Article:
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The Scorsese Snub - Ends!
by Asa Butcher
2007-02-27 10:12:10
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Martin Scorsese is a directorial genius. He has helmed at least one of everybody's top ten films and worked with most of the biggest names in Hollywood. Following his win at the Golden Globes for directing The Departed and ten other directing awards for the same film, he is expected to be among the nominations for Best Director announced on Tuesday January 23rd.

This would be the sixth time that Martin Scorsese is nominated in the Best Director category and, as hard as it is to believe, he has never won. His first appearance at the 1981 Oscars with Raging Bull was beaten by Robert Redford's own directorial debut with Ordinary People and his last nomination in 2005 for The Aviator was won by Clint Eastwood for Million Dollar Baby.

Should the unthinkable happen and Scorsese loses for a sixth time, he is in good company. Again, it is unbelievable, but Alfred Hitchcock was also nominated six times for Directing and never won. The Academy eventually covered their blushes by awarding the Master of Suspense the Irving G. Thalberg Memorial Award in 1968, but the damage had been done.

Psycho, Rear Window, Spellbound, Lifeboat, Suspicion and Rebecca were all nominations and are undeniably cinematic masterpieces, yet their director was never recognized for his work. Hitchcock's nominations were spread over a twenty-year period beginning in 1941 and ending in 1961. Scorsese's first nomination for Raging Bull was in 1981 and his career has now lasted over 25 years with no end in sight.

There is something strange about the Academy Awards that manages to continually overlook directors time after time. Scorsese, Hitchcock and even the late Robert Altman, who died in November. The Academy, with little time to spare, suddenly realized that Altman was 80-years-old and had been nominated five times throughout his career with no wins, so they had better present him with an Honorary Award before it was too late – eight months later he passed away.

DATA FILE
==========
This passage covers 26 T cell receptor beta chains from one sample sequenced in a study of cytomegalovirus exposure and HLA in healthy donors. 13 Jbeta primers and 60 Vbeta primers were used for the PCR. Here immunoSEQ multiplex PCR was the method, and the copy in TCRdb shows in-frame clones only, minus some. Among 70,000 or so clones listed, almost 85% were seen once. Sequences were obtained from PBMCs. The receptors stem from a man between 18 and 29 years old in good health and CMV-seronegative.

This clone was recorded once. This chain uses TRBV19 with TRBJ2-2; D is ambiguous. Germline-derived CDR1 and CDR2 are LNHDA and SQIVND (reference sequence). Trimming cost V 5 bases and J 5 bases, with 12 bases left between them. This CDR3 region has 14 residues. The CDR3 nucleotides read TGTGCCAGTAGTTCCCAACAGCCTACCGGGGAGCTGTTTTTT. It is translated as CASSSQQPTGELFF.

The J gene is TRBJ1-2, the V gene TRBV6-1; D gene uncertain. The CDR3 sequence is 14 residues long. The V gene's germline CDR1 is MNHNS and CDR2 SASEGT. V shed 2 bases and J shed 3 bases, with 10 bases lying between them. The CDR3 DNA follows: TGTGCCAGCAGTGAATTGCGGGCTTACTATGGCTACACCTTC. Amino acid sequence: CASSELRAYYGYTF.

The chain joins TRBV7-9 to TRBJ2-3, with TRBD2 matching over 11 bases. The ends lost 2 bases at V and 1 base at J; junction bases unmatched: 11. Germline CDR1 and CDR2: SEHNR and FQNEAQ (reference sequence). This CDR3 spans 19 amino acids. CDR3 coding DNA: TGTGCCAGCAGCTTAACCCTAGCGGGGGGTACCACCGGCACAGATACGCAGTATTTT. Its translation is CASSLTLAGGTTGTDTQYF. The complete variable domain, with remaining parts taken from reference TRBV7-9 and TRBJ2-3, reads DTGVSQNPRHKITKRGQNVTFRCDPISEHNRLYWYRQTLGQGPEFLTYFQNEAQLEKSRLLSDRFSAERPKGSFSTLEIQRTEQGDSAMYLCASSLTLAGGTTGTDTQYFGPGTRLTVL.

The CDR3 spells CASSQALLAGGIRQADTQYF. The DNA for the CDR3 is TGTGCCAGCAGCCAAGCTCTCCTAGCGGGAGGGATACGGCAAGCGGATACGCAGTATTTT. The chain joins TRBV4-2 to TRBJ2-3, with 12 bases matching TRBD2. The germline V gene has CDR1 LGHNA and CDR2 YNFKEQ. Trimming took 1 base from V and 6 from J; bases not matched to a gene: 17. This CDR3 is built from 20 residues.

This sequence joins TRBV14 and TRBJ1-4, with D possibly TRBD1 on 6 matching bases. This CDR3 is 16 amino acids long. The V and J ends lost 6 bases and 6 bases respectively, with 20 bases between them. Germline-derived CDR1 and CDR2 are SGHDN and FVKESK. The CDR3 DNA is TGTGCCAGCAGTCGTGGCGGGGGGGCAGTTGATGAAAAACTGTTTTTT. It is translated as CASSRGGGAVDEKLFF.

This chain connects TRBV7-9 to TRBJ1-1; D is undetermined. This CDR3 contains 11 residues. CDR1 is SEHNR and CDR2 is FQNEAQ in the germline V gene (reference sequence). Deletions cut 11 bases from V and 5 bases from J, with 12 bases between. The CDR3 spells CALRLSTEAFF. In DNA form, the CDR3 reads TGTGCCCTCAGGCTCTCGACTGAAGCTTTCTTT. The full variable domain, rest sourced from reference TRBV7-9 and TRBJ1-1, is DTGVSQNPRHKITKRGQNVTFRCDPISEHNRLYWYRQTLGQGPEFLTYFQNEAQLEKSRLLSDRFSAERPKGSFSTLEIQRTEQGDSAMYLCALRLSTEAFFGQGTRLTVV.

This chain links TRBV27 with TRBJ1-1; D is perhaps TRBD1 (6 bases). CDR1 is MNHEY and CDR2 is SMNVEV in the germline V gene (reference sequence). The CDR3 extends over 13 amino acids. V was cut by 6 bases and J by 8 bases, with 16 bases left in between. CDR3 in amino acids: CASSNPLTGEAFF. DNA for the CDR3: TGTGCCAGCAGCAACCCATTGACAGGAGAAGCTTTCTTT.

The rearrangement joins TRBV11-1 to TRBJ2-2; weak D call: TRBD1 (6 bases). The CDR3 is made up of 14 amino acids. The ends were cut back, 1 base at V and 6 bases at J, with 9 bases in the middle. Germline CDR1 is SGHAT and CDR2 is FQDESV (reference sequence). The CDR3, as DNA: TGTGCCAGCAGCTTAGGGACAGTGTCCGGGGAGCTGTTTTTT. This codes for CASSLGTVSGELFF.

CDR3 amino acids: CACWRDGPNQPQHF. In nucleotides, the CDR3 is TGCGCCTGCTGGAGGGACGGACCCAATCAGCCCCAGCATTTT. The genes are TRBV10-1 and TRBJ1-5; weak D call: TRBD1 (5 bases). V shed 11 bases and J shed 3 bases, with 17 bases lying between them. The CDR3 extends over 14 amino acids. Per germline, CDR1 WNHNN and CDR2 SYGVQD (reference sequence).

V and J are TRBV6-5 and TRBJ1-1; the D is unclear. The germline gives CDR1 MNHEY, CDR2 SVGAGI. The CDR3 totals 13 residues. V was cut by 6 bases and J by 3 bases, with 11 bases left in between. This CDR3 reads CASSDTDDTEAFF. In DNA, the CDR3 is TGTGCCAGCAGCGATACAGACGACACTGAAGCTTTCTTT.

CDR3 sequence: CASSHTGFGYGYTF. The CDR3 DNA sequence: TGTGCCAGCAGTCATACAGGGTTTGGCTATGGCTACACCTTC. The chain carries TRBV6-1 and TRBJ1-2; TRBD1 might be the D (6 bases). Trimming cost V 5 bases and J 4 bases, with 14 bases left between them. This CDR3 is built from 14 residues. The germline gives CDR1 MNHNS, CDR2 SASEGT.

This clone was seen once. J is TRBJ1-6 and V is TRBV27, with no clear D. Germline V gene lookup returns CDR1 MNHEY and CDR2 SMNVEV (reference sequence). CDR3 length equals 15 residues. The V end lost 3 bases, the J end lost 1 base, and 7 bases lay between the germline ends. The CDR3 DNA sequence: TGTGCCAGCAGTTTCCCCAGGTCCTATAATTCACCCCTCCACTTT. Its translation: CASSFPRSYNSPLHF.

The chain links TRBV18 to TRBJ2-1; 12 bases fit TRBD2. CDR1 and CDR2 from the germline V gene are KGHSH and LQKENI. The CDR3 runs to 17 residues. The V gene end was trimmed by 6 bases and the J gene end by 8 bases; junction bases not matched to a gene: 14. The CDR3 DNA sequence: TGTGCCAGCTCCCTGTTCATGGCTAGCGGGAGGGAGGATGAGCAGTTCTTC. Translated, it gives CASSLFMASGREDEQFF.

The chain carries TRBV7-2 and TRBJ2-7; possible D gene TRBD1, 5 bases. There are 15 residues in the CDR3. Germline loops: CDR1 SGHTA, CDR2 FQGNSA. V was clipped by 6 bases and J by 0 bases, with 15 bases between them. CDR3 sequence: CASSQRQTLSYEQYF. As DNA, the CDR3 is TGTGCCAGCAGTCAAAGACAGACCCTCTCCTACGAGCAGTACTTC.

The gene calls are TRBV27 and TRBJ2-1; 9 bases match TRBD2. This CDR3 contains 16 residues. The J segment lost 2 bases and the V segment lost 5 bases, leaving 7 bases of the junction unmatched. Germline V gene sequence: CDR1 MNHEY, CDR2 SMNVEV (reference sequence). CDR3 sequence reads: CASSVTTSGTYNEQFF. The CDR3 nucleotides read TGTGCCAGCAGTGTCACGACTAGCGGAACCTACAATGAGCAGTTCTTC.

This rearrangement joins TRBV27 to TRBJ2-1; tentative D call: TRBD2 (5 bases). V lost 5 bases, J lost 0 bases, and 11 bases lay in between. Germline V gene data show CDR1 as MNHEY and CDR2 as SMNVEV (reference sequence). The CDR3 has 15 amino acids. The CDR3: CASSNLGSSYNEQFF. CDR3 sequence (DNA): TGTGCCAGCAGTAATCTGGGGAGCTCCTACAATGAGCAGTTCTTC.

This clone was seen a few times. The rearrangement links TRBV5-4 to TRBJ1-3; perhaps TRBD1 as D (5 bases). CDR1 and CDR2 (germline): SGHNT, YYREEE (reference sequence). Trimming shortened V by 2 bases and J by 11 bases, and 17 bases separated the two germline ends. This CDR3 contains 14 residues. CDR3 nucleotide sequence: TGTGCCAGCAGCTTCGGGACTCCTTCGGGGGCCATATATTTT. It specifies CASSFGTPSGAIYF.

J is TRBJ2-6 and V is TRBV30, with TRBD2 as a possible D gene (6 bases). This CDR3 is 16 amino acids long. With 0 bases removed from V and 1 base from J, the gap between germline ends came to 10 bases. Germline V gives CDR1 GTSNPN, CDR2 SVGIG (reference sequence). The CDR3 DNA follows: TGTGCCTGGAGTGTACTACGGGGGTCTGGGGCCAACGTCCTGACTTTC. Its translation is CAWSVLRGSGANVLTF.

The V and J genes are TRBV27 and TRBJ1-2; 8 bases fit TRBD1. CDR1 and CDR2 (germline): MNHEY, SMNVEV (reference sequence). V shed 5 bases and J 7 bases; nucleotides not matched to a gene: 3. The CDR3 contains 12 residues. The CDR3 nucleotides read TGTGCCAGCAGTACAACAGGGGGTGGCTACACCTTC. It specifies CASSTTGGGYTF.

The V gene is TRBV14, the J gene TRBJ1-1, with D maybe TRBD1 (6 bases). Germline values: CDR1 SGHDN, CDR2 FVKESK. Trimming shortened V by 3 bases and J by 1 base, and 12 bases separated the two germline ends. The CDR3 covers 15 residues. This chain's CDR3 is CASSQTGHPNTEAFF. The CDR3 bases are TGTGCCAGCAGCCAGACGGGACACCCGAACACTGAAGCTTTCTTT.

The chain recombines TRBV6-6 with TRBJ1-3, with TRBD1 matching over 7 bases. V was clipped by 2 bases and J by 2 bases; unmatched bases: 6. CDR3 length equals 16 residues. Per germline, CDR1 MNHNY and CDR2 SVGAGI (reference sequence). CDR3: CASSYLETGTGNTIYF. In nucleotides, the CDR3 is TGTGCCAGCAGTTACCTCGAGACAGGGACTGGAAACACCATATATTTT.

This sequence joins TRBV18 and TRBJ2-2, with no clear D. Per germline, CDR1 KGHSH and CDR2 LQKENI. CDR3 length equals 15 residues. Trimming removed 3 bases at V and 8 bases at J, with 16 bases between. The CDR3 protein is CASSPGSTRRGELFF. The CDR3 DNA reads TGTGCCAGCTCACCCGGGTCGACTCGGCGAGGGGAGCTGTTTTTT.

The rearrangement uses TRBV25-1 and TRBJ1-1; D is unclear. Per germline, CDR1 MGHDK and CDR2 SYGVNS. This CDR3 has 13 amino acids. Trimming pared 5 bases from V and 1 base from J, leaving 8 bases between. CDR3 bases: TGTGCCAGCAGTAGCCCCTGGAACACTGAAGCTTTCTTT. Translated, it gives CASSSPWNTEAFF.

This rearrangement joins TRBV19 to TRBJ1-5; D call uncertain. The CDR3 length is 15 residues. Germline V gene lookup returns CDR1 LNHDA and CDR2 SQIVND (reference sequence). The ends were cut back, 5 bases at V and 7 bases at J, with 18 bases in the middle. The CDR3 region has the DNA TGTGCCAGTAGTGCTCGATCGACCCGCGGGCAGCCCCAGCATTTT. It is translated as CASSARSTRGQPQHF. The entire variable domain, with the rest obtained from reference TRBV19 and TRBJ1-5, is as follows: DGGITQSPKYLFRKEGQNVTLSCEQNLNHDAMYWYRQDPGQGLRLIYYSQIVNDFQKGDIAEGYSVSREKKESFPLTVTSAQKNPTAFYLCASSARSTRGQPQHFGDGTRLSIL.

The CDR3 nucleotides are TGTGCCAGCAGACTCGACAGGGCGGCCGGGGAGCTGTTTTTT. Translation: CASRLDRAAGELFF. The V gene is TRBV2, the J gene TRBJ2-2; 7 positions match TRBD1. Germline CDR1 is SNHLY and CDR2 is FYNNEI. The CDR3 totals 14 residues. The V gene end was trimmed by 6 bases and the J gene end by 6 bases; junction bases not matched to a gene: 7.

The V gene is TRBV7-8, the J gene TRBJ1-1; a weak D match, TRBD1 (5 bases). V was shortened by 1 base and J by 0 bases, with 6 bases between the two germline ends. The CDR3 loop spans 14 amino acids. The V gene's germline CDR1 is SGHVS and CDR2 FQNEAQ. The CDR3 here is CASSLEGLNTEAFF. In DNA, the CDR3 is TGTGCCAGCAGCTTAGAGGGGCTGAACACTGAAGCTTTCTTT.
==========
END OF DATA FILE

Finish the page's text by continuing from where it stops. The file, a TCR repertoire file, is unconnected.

There could be some sort of curse for directors first nominated for a Directing award in years ending in one because Altman's first nomination was in 1971 for MASH and David Lynch first of three nominations was in 1981. However, Federico Fellini never won any of his four director nominations or five of his Best Writing nominations, although he also received an Honoury Award seven months before he died of a heart attack.

On Tuesday, following the announcement, we can only pray that Martin Scorsese repeats his Golden Globe success by finally winning a long-deserved Oscar because he has certainly been patient enough. Should the Academy choose to present him an Honoury Award it may not be long until Scorsese becomes the departed.
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tangatti2007-01-21 17:11:50
It's hard to believe that Peter Jackson, Steven Soderbergh, Sam Mendes, Anthony Minghella and Ron Howard have won the award in the last ten years, but not Scorsese.

Eva2007-02-27 15:33:24
Finally yes. Such a worthy winner.

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